Now that your desk is cleaned, gutted, and deconstructed, it's time to get down to business. Often the fastest and most popular way of removing paint finish is by taking the desk outside and using paint strippers (but you must use caution, see below). Adding a layer of paint stripper helps to loosen old layers of paint so they can be scraped off with a paint scraper. However, since paint strippers use chemicals that can be quite dangerous, some DIYers prefer to use heat guns. Alternatively, a high powered sander with 80 to 100 grit paper can get the job done too on old paint and varnish. Just be sure you don't dull any details by sanding them down.

* Use Caution: Removing paint or varnish can be a dangerous task, especially when using paint strippers. Commonly, the active ingredient (methylene chloride) can cause terrible damage to skin. Burns can occur in less than a minute on unprotected flesh. Also, traditional paint strippers have a nasty habit of emitting carbon monoxide when inhaled, so its very dangerous.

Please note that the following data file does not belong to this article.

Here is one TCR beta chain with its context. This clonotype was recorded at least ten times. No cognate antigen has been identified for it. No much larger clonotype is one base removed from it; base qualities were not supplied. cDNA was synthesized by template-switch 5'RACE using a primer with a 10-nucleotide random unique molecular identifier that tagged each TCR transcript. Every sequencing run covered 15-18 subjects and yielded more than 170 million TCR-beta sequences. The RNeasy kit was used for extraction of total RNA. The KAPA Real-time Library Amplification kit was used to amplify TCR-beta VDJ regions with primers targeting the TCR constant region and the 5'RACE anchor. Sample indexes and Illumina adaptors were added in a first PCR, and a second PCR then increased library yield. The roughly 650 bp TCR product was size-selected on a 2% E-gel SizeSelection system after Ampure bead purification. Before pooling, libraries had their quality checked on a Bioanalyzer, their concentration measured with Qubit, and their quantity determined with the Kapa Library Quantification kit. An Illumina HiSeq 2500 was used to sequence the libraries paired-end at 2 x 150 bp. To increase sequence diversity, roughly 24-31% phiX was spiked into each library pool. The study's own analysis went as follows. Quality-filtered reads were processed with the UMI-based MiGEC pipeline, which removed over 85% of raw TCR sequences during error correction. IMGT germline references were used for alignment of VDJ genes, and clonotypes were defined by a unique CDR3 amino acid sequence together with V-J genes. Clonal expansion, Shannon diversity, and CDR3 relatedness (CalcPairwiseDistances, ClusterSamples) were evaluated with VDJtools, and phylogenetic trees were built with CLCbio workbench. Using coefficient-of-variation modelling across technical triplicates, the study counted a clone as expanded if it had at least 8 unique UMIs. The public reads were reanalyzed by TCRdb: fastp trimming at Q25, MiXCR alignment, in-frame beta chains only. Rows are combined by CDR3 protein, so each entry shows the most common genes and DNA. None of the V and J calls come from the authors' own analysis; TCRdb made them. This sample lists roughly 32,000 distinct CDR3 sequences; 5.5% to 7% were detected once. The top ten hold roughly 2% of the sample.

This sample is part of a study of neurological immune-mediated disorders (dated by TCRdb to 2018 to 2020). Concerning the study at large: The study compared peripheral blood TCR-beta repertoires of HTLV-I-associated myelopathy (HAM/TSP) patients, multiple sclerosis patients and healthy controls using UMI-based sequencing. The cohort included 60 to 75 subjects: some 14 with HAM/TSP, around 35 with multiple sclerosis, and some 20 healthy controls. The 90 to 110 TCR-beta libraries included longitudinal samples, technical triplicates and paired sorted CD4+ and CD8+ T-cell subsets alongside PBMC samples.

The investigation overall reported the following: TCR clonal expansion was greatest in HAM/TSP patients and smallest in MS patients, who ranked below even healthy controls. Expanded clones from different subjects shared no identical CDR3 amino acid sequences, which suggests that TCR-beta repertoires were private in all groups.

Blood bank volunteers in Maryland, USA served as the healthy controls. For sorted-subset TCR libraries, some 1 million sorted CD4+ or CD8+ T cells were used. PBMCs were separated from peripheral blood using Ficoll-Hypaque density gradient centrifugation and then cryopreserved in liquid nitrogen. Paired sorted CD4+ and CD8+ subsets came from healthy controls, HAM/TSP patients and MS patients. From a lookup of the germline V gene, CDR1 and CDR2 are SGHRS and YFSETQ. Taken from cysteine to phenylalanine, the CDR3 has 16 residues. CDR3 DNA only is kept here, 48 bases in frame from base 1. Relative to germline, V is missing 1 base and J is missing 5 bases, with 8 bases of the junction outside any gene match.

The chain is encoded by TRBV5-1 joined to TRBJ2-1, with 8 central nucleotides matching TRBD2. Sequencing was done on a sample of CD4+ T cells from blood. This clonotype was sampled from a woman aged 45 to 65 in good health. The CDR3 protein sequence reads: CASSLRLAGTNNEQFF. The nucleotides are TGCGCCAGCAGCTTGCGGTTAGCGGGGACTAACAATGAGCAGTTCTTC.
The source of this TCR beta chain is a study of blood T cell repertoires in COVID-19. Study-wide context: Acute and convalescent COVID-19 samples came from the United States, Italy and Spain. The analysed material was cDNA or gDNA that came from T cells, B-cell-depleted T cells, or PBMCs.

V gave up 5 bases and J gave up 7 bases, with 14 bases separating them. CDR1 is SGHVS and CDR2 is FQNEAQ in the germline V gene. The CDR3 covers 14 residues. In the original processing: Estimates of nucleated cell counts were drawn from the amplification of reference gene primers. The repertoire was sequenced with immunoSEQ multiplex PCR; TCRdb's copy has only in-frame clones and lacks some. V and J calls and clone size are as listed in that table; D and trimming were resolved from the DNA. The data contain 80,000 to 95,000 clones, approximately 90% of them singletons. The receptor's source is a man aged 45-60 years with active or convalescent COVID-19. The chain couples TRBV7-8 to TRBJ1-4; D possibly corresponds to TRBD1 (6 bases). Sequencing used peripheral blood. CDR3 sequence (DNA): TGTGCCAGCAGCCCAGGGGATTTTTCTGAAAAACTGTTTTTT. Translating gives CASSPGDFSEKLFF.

** Safety Rules: When working with paint strippers, work outside in a well-ventilated space. Long sleeves, latex gloves, eye protection, and a painter's mask are an absolute must!

Step 3: Sand It

Classic bow front executive desks with gilded designs, and desks with quality craftsmanship deserve lots of care and consideration if their original character is to be preserved. However, if the original layer of paint or varnish is thin, and the desk isn't elaborately carved, often the second step can be skipped altogether. Sanding by itself is an excellent method for removing old coatings, and for a refinished desk, this step is a must.
To make a desk as smooth as possible, start with a coarser grain sand paper (like the 80 or 100 grain mentioned above) and slowly work your way to a finer grain (around 200 grit). This process will help take care of any sharp edges, stubborn spots, and leftover paint patches, leaving a smooth, clean surface. Don't forget the drawers and doors!